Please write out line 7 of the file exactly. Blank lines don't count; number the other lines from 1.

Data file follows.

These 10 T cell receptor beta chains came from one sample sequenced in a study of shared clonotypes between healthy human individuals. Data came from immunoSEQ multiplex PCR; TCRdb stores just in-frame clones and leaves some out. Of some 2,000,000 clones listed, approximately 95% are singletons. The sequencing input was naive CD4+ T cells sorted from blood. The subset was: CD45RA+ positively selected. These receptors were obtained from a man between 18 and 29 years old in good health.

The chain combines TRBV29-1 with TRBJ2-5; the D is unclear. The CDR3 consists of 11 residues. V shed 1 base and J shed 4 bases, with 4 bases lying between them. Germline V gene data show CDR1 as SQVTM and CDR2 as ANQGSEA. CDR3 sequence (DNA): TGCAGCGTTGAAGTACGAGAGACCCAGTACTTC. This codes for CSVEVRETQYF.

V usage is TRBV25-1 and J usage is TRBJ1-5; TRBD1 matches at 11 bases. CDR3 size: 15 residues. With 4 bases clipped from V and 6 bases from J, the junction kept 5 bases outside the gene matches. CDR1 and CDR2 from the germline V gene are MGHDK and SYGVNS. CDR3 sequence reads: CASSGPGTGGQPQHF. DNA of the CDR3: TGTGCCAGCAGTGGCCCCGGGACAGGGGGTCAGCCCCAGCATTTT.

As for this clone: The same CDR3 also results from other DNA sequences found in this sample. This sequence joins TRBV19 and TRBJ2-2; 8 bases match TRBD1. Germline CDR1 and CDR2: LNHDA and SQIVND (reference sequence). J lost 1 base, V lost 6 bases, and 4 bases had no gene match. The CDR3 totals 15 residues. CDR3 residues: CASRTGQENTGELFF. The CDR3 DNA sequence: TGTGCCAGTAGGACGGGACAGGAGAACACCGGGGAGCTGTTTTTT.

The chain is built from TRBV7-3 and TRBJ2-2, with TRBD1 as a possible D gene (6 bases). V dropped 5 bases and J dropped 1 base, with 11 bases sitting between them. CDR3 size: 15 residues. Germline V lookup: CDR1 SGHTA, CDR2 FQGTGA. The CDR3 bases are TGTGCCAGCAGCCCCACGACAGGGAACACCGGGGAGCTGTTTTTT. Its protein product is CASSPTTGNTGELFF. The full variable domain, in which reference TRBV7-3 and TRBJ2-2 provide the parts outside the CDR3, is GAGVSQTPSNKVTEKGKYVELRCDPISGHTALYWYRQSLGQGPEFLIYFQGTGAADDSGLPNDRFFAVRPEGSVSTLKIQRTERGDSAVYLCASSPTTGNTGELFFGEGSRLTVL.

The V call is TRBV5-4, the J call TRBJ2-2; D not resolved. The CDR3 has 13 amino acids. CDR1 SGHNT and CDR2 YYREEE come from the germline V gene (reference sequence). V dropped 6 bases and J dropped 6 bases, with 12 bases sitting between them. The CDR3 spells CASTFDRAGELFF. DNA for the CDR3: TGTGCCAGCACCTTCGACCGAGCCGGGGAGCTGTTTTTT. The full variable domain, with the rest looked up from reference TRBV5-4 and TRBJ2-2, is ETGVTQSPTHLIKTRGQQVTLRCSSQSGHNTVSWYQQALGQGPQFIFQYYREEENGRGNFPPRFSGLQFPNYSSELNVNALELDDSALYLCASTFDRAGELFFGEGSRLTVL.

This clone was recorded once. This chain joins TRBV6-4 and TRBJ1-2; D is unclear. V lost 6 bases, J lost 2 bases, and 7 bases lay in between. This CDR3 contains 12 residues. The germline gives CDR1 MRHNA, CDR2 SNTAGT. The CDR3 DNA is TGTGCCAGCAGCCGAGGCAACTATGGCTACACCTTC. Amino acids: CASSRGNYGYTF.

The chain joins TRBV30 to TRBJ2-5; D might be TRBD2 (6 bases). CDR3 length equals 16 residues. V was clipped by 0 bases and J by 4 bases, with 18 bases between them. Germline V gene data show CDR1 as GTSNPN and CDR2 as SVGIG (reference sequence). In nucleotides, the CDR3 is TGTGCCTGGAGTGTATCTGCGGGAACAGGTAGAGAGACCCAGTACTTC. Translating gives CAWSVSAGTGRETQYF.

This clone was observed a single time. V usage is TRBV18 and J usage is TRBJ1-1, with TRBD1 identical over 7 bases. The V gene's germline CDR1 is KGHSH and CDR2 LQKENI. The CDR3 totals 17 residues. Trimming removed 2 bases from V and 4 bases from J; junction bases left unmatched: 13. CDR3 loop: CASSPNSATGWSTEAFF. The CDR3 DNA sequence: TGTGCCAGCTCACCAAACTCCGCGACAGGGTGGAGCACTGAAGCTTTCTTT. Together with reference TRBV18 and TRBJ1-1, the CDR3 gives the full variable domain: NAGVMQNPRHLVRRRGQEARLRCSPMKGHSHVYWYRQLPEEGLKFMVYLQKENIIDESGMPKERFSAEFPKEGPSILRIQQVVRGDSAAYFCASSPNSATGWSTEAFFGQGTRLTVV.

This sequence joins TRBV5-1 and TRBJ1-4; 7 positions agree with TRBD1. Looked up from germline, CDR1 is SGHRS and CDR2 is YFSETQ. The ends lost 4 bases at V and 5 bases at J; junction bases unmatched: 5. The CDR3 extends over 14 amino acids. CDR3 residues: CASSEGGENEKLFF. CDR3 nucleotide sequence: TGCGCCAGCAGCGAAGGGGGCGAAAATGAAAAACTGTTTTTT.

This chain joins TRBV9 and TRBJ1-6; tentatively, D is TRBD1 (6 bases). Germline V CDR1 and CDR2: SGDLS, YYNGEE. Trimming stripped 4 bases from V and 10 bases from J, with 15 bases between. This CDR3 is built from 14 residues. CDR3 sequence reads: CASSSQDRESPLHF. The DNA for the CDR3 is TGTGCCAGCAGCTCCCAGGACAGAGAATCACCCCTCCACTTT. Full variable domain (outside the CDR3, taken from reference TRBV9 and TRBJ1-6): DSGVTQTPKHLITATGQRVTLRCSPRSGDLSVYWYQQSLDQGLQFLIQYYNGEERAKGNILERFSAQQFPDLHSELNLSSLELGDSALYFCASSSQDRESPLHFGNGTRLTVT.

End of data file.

This clone was recorded once. This chain joins TRBV6-4 and TRBJ1-2; D is unclear. V lost 6 bases, J lost 2 bases, and 7 bases lay in between. This CDR3 contains 12 residues. The germline gives CDR1 MRHNA, CDR2 SNTAGT. The CDR3 DNA is TGTGCCAGCAGCCGAGGCAACTATGGCTACACCTTC. Amino acids: CASSRGNYGYTF.